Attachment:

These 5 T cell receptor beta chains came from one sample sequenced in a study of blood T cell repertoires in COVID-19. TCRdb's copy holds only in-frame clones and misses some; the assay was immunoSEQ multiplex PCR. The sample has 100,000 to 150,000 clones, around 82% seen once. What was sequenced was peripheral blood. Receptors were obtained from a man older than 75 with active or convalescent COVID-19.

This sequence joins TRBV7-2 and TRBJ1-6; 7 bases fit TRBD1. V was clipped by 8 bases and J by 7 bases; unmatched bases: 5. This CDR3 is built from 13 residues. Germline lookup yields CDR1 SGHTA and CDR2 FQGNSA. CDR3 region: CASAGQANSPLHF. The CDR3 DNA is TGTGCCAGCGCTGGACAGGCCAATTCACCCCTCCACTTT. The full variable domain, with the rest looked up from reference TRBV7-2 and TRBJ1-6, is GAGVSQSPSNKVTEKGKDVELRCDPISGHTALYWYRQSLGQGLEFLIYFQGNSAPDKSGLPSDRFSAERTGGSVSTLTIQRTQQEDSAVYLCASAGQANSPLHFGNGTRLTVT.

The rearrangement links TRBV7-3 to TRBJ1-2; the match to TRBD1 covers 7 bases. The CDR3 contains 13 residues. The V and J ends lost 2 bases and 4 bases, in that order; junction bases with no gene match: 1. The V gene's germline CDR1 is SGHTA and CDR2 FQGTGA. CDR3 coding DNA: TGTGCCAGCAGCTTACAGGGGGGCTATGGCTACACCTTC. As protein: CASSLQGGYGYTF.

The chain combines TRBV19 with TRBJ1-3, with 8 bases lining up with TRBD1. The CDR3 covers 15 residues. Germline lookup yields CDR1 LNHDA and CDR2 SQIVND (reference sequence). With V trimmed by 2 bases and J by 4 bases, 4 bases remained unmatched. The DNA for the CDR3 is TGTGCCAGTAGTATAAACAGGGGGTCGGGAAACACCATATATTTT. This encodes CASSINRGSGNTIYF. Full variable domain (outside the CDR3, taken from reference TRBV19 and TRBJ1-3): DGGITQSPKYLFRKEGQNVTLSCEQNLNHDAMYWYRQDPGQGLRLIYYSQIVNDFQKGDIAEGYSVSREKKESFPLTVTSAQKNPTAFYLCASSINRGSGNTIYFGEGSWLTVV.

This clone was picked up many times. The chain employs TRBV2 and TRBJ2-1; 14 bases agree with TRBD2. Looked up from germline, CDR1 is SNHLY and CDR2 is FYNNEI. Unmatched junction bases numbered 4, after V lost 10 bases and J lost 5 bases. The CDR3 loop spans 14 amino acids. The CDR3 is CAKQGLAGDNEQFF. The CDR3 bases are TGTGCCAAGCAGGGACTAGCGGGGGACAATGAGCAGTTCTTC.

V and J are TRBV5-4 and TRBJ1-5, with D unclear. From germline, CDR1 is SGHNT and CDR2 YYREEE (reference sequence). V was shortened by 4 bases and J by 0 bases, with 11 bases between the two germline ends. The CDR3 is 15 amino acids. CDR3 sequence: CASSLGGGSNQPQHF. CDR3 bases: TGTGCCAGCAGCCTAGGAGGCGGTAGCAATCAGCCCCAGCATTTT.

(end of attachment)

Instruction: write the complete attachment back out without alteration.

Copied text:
These 5 T cell receptor beta chains came from one sample sequenced in a study of blood T cell repertoires in COVID-19. TCRdb's copy holds only in-frame clones and misses some; the assay was immunoSEQ multiplex PCR. The sample has 100,000 to 150,000 clones, around 82% seen once. What was sequenced was peripheral blood. Receptors were obtained from a man older than 75 with active or convalescent COVID-19.

This sequence joins TRBV7-2 and TRBJ1-6; 7 bases fit TRBD1. V was clipped by 8 bases and J by 7 bases; unmatched bases: 5. This CDR3 is built from 13 residues. Germline lookup yields CDR1 SGHTA and CDR2 FQGNSA. CDR3 region: CASAGQANSPLHF. The CDR3 DNA is TGTGCCAGCGCTGGACAGGCCAATTCACCCCTCCACTTT. The full variable domain, with the rest looked up from reference TRBV7-2 and TRBJ1-6, is GAGVSQSPSNKVTEKGKDVELRCDPISGHTALYWYRQSLGQGLEFLIYFQGNSAPDKSGLPSDRFSAERTGGSVSTLTIQRTQQEDSAVYLCASAGQANSPLHFGNGTRLTVT.

The rearrangement links TRBV7-3 to TRBJ1-2; the match to TRBD1 covers 7 bases. The CDR3 contains 13 residues. The V and J ends lost 2 bases and 4 bases, in that order; junction bases with no gene match: 1. The V gene's germline CDR1 is SGHTA and CDR2 FQGTGA. CDR3 coding DNA: TGTGCCAGCAGCTTACAGGGGGGCTATGGCTACACCTTC. As protein: CASSLQGGYGYTF.

The chain combines TRBV19 with TRBJ1-3, with 8 bases lining up with TRBD1. The CDR3 covers 15 residues. Germline lookup yields CDR1 LNHDA and CDR2 SQIVND (reference sequence). With V trimmed by 2 bases and J by 4 bases, 4 bases remained unmatched. The DNA for the CDR3 is TGTGCCAGTAGTATAAACAGGGGGTCGGGAAACACCATATATTTT. This encodes CASSINRGSGNTIYF. Full variable domain (outside the CDR3, taken from reference TRBV19 and TRBJ1-3): DGGITQSPKYLFRKEGQNVTLSCEQNLNHDAMYWYRQDPGQGLRLIYYSQIVNDFQKGDIAEGYSVSREKKESFPLTVTSAQKNPTAFYLCASSINRGSGNTIYFGEGSWLTVV.

This clone was picked up many times. The chain employs TRBV2 and TRBJ2-1; 14 bases agree with TRBD2. Looked up from germline, CDR1 is SNHLY and CDR2 is FYNNEI. Unmatched junction bases numbered 4, after V lost 10 bases and J lost 5 bases. The CDR3 loop spans 14 amino acids. The CDR3 is CAKQGLAGDNEQFF. The CDR3 bases are TGTGCCAAGCAGGGACTAGCGGGGGACAATGAGCAGTTCTTC.

V and J are TRBV5-4 and TRBJ1-5, with D unclear. From germline, CDR1 is SGHNT and CDR2 YYREEE (reference sequence). V was shortened by 4 bases and J by 0 bases, with 11 bases between the two germline ends. The CDR3 is 15 amino acids. CDR3 sequence: CASSLGGGSNQPQHF. CDR3 bases: TGTGCCAGCAGCCTAGGAGGCGGTAGCAATCAGCCCCAGCATTTT.